Mary C. Caldwell, MUSC 130 "Introduction to European Art Music"
Laptops and tablets (provided the latter can function as a computer) are welcome and even encouraged in class so that we can better work together on activities and readings. Phones, however, are not permitted. Learning how to resist our phones is a challenge. Everyone should silence and stow their phones for the duration of class. When you surreptitiously use your phone on your lap, flat on the desk, or furtively in your bag, both I and your classmates can see what you're doing -- it distracts all of us and will result in gentle (and if it is necessary repeatedly stern) admonishment. Failure to abide by this policy will lower your participation grade.
Camille Charles, SOCI 120 "Social Statistics"
You may use your laptop or tablet for taking notes during lecture; however, that privilege will be lost if I find that you are using them for non-course-related reasons (e.g., news, social media, shopping). All other electronic devices should be silenced and hidden (you may use your cell phone for the attendance poll or as a calculator when appropriate). If there is an emergency situation and your phone must be on/visible, please inform me of this at the beginning of class.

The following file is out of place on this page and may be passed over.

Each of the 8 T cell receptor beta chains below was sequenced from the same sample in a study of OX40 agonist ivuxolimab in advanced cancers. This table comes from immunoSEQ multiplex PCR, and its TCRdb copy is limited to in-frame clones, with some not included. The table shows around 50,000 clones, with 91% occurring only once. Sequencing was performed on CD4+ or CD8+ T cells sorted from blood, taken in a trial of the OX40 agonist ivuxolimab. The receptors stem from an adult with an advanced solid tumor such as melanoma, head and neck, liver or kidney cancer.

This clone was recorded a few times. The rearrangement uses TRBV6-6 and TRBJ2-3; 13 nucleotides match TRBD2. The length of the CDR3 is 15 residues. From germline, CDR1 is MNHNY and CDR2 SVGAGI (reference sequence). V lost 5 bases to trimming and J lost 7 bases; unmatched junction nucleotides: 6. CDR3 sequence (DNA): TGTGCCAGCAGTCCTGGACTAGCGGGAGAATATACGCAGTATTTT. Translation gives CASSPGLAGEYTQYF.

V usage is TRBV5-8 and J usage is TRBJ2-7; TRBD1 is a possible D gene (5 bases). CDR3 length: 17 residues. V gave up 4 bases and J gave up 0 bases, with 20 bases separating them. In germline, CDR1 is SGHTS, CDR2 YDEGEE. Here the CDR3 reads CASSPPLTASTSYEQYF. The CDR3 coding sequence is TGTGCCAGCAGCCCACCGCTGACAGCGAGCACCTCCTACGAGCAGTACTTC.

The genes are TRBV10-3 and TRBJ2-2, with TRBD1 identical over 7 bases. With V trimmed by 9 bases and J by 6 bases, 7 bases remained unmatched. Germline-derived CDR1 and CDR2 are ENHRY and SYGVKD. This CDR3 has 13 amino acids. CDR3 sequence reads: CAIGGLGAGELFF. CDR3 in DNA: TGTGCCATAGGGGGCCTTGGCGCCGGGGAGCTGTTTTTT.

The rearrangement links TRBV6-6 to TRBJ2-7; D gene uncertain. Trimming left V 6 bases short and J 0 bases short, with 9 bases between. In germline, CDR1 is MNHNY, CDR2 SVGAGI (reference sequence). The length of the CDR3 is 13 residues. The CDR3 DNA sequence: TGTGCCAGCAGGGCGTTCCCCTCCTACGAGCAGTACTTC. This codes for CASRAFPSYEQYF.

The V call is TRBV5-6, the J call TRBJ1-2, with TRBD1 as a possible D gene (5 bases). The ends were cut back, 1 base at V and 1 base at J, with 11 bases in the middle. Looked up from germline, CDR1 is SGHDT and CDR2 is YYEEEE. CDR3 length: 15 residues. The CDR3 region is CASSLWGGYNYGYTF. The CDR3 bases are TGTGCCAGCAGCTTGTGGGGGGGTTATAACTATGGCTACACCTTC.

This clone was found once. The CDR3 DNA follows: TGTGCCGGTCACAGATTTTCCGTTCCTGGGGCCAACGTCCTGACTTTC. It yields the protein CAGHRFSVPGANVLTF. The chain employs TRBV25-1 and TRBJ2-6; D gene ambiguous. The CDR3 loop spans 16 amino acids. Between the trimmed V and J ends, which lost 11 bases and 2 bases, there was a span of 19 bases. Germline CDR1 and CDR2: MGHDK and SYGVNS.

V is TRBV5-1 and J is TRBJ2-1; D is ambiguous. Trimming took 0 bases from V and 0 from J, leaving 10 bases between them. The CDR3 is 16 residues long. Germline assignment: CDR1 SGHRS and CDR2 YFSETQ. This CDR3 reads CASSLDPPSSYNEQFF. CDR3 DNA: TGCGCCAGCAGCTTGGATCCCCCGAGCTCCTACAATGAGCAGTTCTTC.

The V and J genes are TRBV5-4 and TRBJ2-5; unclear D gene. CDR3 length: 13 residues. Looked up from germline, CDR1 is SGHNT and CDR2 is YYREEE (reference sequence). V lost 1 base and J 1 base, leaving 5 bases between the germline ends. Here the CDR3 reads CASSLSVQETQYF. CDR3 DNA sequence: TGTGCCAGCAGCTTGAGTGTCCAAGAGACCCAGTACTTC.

Annette Lareau, SOCI 004 "Sociology of the Family"
As we will discuss in class, we are working to create a lively intellectual experience. Unfortunately, cell phones, texting, email, and other social media are a powerful form of distraction. The class is only 50 minutes in length. For a series of complex reasons, the class policy is for students to not use laptops in class. Doodling, daydreaming, and even occasional dozing, however, have historically been part of the university experience; this class will not be an exception to that pattern. There is not a problem with bringing in food or drink.